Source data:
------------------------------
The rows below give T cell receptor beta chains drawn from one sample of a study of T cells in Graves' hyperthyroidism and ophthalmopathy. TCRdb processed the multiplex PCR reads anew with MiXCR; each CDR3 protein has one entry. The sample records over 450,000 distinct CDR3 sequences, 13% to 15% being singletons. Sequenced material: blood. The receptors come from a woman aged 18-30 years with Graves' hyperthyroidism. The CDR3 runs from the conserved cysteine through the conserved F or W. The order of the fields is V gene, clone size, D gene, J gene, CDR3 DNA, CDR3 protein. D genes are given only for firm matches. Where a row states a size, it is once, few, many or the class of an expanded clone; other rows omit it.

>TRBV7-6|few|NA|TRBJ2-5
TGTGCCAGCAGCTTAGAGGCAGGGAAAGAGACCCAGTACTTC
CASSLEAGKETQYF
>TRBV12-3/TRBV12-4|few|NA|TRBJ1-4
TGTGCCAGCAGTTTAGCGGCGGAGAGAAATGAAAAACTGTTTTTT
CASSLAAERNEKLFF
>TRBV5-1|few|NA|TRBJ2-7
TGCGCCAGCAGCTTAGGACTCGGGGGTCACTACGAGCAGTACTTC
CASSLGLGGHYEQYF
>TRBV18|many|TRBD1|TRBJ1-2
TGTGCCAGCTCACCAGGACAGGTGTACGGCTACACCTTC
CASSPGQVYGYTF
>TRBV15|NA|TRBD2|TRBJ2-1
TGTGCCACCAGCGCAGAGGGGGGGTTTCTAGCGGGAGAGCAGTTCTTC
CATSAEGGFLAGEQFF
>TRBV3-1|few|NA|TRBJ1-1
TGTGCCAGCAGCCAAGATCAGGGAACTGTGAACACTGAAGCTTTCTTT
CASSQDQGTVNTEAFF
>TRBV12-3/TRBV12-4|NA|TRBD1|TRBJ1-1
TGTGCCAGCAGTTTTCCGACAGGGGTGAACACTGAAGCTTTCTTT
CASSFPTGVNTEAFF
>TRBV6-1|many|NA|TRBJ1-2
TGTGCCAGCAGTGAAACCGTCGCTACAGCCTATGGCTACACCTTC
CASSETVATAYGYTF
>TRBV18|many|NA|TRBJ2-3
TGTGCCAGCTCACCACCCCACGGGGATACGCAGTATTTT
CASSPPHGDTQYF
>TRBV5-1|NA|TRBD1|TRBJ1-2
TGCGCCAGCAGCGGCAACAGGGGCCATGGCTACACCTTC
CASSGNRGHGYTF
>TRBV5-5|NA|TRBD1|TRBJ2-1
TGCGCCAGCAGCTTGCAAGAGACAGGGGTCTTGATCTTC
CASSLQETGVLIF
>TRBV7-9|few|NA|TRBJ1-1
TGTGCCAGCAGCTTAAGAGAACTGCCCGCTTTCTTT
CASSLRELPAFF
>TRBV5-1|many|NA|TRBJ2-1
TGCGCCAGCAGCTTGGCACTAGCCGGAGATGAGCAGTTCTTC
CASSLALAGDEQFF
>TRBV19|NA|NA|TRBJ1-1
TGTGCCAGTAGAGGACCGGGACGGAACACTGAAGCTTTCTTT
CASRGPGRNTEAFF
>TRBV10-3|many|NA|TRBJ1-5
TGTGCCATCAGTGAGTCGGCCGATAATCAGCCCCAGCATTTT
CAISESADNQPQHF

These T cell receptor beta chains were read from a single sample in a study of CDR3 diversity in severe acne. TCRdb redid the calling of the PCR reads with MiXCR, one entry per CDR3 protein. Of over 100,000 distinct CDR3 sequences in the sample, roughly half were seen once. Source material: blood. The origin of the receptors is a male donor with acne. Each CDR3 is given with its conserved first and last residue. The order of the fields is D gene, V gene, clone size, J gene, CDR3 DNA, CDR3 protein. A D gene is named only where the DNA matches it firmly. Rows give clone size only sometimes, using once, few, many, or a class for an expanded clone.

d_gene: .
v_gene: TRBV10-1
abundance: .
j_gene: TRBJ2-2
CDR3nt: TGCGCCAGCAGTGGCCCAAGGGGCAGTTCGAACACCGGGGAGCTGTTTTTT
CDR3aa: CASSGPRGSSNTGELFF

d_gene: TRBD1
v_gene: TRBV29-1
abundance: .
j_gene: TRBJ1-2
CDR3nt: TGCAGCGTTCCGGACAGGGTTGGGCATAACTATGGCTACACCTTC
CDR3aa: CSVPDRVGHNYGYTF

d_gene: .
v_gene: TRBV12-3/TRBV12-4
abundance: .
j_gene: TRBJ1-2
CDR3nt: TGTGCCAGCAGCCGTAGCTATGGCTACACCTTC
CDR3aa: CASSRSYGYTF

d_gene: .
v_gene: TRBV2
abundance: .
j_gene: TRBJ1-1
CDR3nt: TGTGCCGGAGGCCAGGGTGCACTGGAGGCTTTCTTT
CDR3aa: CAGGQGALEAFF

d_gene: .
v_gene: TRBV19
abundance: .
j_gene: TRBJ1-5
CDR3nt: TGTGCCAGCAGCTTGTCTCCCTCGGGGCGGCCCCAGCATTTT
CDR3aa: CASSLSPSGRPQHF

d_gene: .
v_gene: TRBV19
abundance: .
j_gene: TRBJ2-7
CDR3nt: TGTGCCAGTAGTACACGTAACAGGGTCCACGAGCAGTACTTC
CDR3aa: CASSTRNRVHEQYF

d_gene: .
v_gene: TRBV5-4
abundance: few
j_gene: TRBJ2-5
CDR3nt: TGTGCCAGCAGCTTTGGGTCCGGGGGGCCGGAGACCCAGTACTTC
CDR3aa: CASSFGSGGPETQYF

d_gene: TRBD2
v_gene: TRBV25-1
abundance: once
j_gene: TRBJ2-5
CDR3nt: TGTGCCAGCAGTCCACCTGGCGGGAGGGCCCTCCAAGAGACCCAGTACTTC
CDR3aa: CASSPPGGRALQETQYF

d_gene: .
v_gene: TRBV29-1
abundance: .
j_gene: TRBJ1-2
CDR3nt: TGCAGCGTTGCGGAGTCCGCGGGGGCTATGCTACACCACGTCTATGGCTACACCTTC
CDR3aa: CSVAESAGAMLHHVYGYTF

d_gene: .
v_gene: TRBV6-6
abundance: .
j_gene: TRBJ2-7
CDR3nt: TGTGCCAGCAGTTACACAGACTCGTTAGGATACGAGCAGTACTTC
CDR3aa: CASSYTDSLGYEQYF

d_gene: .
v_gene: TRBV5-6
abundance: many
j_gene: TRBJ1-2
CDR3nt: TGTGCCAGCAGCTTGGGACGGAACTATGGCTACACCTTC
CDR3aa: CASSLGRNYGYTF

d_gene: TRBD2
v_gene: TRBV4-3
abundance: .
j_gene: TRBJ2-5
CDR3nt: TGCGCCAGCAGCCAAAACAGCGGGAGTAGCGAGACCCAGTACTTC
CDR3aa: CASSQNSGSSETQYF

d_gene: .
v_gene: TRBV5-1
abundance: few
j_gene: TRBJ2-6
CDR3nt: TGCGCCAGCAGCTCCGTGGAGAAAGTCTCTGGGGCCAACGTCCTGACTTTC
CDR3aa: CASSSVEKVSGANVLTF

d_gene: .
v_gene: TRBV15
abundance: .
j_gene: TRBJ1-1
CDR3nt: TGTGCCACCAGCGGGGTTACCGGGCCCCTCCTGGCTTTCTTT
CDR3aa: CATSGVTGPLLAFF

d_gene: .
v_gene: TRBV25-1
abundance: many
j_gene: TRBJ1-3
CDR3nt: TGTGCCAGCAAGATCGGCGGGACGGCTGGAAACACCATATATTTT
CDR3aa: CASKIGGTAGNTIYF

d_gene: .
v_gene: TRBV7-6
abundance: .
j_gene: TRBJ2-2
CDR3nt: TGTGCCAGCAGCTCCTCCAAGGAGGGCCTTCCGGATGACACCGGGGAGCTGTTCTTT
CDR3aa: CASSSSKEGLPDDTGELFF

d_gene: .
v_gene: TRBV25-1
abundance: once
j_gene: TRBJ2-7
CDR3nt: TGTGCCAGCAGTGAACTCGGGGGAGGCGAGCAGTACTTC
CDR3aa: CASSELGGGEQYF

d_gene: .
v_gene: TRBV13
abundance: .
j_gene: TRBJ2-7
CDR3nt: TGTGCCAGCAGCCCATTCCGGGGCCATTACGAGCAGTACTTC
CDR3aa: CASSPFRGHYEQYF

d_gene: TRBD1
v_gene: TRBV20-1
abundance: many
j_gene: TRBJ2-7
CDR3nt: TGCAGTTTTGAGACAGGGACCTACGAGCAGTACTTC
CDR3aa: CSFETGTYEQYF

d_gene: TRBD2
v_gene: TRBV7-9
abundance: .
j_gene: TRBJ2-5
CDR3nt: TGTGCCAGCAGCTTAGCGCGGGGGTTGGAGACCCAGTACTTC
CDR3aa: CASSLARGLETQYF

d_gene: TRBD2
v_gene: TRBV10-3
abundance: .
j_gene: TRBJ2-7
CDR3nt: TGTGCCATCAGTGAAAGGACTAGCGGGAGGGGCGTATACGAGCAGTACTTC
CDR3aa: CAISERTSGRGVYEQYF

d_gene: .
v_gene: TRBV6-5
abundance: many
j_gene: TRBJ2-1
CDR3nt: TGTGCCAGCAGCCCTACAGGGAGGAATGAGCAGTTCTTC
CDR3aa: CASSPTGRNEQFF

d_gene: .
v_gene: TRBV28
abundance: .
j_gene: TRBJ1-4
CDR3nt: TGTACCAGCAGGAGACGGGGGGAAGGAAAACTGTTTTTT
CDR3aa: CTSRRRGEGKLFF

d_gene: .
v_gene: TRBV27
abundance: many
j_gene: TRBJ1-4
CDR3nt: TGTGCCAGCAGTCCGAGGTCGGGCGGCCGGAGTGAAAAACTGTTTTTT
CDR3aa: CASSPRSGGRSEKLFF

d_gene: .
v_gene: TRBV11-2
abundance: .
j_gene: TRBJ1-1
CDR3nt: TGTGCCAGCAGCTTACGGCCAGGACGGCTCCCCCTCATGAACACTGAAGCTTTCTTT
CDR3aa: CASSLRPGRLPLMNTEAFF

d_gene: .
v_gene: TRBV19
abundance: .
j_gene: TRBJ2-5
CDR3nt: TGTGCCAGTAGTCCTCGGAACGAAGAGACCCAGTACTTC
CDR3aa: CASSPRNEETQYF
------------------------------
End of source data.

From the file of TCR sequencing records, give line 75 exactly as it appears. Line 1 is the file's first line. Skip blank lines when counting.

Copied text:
j_gene: TRBJ1-5